A peculiar thing about a spinning object is that its axis of rotation always tries to point in the same direction in space. So as the earth moves around the sun through the course of the year, its northern pole doesn’t keep pointing toward the sun — it keeps pointing toward the North Star. That means that on one side of the sun, the north pole is tipped toward the sun, while on the other side of the sun, the northern pole is tipped away from the sun into the dark night of outer space. When pointed toward the sun, the northern half of the earth gets more sunlight and longer days — when pointed away, the northern half gets less sunlight and longer nights. This is what drives our seasons.

This seems such a simple and elegant concept, but even four centuries ago, no one in Europe wanted to believe that the Earth was an unmoored object that moved. The earth was clearly stable, and fixed, and the moon and stars and planets and the sun moved around it. Many great minds pondered the bizarrely regular, yet inexplicable motions of these heavenly bodies.

But while they could not explain these motions, they could certainly observe and record them, especially with the help of fixed earthly structures that let them measure exactly how these objects moved. The Mayans constructed towers along mountain ridges. The Chinese built large towers that could be used to line up and sight stars, and elaborate water-filled pools that could be used to precisely measure the lengths of shadows cast by the sun. And — of course — the paleolithic inhabitants of Europe had their great stone circles.

Another peculiarity of spinning objects is that the spinning axis doesn’t point exactly toward a fixed point in space. When a force pulls on it — such as the gravity of the sun, which keeps the earth tethered rather than allowing it to float off into space — the axis of rotation wobbles. Anyone who has ever spun a top and watched gravity pull on it as it spins has watched it wobble, slowly at first and then faster as it slows down.

The Earth is very large and is spinning — in astronomical terms — at a pretty good clip, so its wobble is very, very slow. It takes about 26,000 years to wobble just once. As it wobbles, the constellations of stars seen at the spring equinox appear to slowly turn through the heavens.

It takes just a little over 2000 years for the constellations to turn through one twelfth of the full circle of stars, each marked by a specific constellation and called one of the “houses of the zodiac” in ancient astrology. This is the basis of the expression “entering the Age of Aquarius” — the Vernal Equinox has been in the House of Pisces (one of the constellations) for the past 2000 years, and is now entering the House of Aquarius (an adjacent constellation). The point at which one constellation ends and another begins is, of course, fairly arbitrary — we could equally well have said that we entered the House of Aquarius a thousand years ago, and have another thousand years to go before we enter the House of Capricorn.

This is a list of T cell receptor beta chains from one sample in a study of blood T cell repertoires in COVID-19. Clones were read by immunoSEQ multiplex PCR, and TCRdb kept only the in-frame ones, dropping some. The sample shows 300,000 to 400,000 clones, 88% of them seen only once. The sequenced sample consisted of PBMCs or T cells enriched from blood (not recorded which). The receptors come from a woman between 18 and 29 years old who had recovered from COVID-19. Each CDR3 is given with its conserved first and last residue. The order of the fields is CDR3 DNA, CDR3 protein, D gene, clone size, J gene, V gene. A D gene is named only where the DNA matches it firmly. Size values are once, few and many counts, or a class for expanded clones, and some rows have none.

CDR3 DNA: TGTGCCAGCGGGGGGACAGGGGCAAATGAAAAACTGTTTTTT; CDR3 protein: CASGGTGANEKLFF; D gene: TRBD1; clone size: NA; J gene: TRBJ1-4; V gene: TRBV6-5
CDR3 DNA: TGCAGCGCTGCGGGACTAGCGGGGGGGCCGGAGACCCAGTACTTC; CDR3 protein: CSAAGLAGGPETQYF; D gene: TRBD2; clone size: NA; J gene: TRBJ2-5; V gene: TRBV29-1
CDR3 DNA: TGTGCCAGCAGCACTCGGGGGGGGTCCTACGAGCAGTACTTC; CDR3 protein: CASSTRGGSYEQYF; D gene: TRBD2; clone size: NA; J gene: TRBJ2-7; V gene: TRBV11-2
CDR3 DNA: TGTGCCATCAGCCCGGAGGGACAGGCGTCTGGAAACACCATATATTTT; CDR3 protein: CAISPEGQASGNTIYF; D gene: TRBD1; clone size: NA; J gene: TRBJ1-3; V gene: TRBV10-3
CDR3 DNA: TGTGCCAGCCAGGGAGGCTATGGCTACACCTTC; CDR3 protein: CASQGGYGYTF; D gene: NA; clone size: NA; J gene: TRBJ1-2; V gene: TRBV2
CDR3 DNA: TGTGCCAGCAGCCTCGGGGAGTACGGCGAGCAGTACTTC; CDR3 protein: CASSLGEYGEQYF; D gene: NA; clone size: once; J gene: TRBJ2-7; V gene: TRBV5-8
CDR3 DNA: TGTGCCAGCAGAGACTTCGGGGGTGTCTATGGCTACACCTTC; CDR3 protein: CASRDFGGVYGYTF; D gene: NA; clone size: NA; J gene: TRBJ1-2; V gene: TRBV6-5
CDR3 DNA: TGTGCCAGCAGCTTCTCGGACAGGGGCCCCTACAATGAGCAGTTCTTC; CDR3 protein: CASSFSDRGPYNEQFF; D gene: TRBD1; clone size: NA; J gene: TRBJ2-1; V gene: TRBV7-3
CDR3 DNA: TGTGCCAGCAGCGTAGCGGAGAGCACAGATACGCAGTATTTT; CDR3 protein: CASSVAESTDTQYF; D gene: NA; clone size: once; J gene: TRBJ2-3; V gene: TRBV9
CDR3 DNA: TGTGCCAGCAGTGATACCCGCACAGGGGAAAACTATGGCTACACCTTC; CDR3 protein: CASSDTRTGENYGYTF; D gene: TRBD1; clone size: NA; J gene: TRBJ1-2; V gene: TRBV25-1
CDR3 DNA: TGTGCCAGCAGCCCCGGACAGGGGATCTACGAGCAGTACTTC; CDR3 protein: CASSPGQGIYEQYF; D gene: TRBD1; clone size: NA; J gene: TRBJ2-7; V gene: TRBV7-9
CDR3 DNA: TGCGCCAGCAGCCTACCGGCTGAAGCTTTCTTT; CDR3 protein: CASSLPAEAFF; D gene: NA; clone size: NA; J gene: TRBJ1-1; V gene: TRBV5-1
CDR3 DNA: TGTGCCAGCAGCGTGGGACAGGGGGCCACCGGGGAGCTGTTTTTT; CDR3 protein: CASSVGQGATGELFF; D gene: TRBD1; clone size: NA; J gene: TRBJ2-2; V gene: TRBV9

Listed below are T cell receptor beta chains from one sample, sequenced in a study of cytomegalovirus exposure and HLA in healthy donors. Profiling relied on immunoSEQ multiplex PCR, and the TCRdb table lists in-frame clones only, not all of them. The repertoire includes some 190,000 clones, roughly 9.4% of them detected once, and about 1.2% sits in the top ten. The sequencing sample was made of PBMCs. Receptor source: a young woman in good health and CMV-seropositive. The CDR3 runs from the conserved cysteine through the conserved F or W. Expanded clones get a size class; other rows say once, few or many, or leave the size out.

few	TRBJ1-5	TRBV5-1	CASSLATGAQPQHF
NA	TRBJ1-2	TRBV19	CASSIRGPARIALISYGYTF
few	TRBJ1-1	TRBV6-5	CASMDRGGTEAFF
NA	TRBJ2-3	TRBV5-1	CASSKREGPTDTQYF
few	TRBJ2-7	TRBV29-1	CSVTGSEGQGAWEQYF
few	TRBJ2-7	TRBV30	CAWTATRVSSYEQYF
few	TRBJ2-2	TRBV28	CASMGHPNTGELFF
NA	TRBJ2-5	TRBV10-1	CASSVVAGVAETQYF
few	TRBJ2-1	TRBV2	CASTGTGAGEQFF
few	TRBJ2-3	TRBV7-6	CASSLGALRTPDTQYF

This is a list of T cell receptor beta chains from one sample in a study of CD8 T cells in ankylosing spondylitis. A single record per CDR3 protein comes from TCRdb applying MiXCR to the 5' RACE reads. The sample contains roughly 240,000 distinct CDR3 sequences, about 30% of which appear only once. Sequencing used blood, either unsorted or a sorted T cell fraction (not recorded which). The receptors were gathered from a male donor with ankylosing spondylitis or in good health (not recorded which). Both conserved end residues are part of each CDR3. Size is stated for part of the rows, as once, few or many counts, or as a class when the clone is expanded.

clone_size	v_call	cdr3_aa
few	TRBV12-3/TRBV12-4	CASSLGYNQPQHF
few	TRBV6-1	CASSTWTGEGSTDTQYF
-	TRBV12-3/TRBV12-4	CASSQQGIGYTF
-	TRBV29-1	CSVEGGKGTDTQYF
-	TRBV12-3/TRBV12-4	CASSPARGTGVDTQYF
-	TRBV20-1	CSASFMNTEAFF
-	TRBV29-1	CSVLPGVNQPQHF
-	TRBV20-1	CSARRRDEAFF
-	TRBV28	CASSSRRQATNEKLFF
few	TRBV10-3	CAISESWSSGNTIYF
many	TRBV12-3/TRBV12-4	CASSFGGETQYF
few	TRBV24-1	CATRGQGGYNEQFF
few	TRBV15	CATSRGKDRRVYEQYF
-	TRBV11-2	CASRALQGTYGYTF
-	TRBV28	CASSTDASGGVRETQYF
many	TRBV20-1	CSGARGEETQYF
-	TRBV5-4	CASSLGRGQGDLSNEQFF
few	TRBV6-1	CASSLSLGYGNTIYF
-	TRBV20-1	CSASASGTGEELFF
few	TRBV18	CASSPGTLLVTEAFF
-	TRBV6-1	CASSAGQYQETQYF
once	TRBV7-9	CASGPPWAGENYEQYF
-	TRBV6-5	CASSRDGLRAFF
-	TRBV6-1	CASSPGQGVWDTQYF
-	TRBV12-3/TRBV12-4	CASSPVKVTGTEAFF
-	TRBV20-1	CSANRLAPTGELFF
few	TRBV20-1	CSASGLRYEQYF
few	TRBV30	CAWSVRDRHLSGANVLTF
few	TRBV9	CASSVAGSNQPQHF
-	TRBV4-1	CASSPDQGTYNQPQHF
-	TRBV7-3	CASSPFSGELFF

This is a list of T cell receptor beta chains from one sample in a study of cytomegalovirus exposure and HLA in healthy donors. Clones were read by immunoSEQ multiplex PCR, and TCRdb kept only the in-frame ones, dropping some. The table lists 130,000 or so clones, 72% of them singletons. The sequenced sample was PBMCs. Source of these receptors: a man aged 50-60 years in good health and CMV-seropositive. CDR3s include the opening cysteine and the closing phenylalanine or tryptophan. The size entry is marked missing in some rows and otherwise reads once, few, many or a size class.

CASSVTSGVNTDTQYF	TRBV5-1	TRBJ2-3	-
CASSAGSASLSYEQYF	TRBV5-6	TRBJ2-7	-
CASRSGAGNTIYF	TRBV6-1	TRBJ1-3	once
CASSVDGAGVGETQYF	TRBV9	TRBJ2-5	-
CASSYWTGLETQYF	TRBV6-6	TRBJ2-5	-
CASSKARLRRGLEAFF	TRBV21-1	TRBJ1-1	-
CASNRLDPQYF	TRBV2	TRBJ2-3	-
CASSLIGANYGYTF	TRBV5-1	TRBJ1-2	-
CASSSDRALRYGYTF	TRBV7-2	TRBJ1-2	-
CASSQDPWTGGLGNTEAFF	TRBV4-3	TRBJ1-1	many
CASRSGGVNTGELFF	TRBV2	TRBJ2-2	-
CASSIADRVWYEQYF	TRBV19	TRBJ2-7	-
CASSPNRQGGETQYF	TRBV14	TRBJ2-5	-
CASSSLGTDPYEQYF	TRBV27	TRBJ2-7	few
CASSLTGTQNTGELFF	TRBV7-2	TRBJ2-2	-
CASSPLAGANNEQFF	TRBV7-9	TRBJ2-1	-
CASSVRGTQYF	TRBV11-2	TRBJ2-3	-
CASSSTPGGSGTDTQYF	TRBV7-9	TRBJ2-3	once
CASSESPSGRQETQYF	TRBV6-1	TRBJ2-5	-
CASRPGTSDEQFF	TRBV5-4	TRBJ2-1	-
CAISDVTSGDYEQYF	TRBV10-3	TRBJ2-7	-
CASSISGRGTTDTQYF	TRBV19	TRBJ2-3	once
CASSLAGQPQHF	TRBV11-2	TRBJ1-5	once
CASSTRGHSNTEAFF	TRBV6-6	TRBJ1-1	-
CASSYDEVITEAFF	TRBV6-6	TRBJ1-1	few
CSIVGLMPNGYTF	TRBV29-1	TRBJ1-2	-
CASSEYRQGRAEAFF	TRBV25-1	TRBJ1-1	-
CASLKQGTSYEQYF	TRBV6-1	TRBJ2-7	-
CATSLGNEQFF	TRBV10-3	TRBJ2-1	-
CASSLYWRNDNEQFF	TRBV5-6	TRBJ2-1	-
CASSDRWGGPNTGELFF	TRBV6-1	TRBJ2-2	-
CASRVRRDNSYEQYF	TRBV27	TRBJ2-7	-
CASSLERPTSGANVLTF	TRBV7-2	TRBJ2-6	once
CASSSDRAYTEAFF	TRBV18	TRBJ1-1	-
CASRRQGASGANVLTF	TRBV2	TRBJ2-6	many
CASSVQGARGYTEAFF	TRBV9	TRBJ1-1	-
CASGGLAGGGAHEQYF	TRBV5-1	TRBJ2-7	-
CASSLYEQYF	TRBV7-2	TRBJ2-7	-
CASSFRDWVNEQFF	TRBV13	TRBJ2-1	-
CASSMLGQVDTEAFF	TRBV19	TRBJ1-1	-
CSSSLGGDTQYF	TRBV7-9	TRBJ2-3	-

In meditating on both the Sun and the Fire rites of Druidry, what impresses me tonight is how the Sun Rites unify us, while the Fire Rites require us to acknowledge our differences.

I explored briefly yesterday how different our Colorado seasons are from the British seasons — how in many ways the agricultural and pastoral celebrations of old Europe make little sense to us in our high-plains desert at the edge of the mountains — the uniqueness of our wildlife, our trees, our planting and harvesting seasons. There is no difference in value, no “standard” to strive toward — only differences to be celebrated.

The Sun Rites are based on something common to everyone on the Earth. We experience these differently by latitude, but we still experience them. The Australians have Summer Solstice while we have Winter Solstice; for those north of the Arctic Circle, the sun never rises during the Winter Solstice, and never sets in the Summer; for those near the equator, the difference is only noticeable in that the north or south side of the house gets more or less light. But those who study the sun and the stars, no matter where they are, find the same unchanging constants in the midst of variation.